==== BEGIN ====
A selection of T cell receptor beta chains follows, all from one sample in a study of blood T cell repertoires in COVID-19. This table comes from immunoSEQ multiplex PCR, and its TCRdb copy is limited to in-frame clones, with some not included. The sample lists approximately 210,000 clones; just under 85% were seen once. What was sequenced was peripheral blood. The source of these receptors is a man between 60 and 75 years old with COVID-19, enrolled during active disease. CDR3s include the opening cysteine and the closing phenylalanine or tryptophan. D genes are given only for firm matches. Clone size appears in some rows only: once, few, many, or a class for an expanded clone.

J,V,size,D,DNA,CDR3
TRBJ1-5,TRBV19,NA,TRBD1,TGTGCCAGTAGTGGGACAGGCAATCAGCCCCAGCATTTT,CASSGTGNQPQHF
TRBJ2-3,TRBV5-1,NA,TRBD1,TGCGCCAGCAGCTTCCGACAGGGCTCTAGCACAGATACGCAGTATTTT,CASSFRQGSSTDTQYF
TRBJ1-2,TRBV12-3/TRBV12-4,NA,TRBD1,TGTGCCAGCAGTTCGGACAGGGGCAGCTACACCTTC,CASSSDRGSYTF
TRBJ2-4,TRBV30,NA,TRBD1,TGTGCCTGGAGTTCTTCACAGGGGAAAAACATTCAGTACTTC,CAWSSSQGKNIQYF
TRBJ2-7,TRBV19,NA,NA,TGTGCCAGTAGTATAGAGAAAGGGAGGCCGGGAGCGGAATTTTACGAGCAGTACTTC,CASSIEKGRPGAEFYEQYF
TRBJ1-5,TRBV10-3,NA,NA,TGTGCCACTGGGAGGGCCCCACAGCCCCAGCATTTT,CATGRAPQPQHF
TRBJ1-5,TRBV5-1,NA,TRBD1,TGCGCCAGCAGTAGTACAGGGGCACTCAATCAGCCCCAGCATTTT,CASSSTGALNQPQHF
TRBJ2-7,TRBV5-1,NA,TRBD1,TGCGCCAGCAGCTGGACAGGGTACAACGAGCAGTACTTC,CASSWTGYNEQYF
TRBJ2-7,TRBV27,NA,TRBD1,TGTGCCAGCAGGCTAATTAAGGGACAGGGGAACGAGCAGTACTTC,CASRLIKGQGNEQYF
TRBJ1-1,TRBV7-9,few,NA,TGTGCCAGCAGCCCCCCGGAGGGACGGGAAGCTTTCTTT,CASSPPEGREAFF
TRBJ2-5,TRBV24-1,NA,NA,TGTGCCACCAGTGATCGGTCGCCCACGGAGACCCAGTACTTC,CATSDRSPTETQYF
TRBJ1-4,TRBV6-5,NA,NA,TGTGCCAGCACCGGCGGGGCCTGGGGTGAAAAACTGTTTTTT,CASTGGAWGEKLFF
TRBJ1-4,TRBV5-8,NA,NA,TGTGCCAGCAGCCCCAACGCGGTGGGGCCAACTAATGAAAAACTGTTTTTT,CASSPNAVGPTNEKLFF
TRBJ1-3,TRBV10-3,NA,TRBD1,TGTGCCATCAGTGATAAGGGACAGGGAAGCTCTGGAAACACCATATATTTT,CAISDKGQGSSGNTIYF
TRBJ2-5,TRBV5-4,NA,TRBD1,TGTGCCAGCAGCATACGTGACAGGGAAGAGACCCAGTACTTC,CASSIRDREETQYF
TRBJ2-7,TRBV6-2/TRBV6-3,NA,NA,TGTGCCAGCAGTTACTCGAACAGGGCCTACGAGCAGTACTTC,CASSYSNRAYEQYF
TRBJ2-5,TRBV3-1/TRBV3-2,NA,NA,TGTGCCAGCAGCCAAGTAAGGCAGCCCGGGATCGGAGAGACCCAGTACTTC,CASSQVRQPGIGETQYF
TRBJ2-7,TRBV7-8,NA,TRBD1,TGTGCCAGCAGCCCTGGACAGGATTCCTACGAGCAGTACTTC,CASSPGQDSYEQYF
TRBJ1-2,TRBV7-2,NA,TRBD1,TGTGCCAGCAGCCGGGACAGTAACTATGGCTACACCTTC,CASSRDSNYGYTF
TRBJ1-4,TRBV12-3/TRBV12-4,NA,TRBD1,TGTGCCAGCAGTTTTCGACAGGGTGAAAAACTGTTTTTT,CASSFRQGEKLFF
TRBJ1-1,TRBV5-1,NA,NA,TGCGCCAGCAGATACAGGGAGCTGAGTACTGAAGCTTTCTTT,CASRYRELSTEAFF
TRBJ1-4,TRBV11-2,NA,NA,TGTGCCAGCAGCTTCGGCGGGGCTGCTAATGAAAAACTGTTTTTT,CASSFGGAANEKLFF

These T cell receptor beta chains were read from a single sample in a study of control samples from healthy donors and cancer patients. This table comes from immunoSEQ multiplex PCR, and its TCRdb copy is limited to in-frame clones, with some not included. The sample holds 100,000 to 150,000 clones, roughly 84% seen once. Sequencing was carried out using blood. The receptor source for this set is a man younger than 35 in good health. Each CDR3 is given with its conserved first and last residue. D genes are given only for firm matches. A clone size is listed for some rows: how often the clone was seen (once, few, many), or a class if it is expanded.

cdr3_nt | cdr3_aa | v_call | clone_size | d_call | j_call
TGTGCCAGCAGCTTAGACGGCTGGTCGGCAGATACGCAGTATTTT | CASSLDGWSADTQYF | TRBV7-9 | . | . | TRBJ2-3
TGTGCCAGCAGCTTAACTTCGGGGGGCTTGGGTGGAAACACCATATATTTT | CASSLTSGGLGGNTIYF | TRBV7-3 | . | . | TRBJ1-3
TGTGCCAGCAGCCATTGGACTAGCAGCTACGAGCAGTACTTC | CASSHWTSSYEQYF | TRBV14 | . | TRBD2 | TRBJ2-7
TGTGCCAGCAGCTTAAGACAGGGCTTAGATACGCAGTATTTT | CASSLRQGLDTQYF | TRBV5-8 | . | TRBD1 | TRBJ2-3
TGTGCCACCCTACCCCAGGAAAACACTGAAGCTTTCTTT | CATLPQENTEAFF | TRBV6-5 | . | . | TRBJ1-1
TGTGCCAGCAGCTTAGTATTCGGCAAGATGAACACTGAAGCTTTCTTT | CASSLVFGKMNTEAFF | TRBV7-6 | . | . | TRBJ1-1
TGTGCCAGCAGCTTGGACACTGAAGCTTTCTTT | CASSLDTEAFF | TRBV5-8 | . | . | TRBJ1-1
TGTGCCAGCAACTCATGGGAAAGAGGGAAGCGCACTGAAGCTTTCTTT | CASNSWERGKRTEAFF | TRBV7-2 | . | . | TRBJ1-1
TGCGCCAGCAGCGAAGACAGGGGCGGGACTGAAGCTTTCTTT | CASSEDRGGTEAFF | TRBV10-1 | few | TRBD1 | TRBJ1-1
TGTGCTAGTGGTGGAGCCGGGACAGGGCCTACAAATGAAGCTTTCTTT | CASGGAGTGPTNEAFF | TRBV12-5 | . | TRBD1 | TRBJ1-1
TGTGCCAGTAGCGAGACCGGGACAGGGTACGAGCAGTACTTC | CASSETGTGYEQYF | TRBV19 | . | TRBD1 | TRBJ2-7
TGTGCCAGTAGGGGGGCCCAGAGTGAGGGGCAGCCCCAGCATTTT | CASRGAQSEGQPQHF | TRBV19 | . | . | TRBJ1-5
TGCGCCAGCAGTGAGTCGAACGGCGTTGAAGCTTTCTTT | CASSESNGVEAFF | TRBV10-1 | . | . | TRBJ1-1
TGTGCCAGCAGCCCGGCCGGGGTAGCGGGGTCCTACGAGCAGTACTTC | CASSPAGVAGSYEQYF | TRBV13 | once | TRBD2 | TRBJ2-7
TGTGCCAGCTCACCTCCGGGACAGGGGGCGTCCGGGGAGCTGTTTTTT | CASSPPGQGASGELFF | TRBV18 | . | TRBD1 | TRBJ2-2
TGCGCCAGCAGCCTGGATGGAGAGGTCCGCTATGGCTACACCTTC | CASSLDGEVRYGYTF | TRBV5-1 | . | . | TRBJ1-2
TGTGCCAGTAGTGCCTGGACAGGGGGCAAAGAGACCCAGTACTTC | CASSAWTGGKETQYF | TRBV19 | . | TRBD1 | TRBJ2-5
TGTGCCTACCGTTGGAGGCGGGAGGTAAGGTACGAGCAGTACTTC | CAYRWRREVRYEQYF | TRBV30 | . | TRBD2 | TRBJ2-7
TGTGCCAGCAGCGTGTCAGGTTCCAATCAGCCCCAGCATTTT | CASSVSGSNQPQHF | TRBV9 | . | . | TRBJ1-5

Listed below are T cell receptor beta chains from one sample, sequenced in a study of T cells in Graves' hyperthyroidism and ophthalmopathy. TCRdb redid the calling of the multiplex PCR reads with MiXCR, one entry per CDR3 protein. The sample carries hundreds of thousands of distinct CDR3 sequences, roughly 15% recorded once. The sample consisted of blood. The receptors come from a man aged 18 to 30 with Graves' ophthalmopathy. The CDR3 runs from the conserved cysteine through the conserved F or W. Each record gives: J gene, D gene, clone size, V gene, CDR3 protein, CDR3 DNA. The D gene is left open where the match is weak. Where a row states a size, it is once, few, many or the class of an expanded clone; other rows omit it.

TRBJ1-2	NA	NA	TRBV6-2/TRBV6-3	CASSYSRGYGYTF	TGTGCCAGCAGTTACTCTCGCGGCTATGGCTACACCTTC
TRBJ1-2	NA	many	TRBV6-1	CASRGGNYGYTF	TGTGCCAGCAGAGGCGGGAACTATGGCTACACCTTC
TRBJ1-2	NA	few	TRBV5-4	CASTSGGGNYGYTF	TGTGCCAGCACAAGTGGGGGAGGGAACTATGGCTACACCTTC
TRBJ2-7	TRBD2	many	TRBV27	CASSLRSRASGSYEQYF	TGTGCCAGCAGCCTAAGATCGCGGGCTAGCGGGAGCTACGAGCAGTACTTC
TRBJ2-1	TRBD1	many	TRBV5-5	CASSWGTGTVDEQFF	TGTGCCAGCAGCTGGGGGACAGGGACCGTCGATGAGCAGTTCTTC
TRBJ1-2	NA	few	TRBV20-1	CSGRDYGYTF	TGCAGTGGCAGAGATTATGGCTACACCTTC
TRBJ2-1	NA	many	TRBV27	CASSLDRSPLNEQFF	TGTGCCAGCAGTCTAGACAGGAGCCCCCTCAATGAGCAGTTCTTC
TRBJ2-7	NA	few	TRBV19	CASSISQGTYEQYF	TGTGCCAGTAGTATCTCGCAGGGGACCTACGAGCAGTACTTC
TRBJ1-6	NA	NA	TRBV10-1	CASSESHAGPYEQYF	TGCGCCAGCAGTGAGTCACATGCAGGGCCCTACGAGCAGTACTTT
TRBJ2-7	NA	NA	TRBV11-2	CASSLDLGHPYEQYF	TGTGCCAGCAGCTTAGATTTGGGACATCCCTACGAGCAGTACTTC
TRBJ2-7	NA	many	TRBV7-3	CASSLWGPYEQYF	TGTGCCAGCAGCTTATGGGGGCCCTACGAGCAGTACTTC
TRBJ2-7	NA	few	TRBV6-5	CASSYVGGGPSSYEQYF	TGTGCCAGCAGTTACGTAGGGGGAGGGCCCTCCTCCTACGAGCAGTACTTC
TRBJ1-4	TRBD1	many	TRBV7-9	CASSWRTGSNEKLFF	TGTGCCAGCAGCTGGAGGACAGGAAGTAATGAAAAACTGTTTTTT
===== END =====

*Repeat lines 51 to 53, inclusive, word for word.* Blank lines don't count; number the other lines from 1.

TRBJ2-1	TRBD1	many	TRBV5-5	CASSWGTGTVDEQFF	TGTGCCAGCAGCTGGGGGACAGGGACCGTCGATGAGCAGTTCTTC
TRBJ1-2	NA	few	TRBV20-1	CSGRDYGYTF	TGCAGTGGCAGAGATTATGGCTACACCTTC
TRBJ2-1	NA	many	TRBV27	CASSLDRSPLNEQFF	TGTGCCAGCAGTCTAGACAGGAGCCCCCTCAATGAGCAGTTCTTC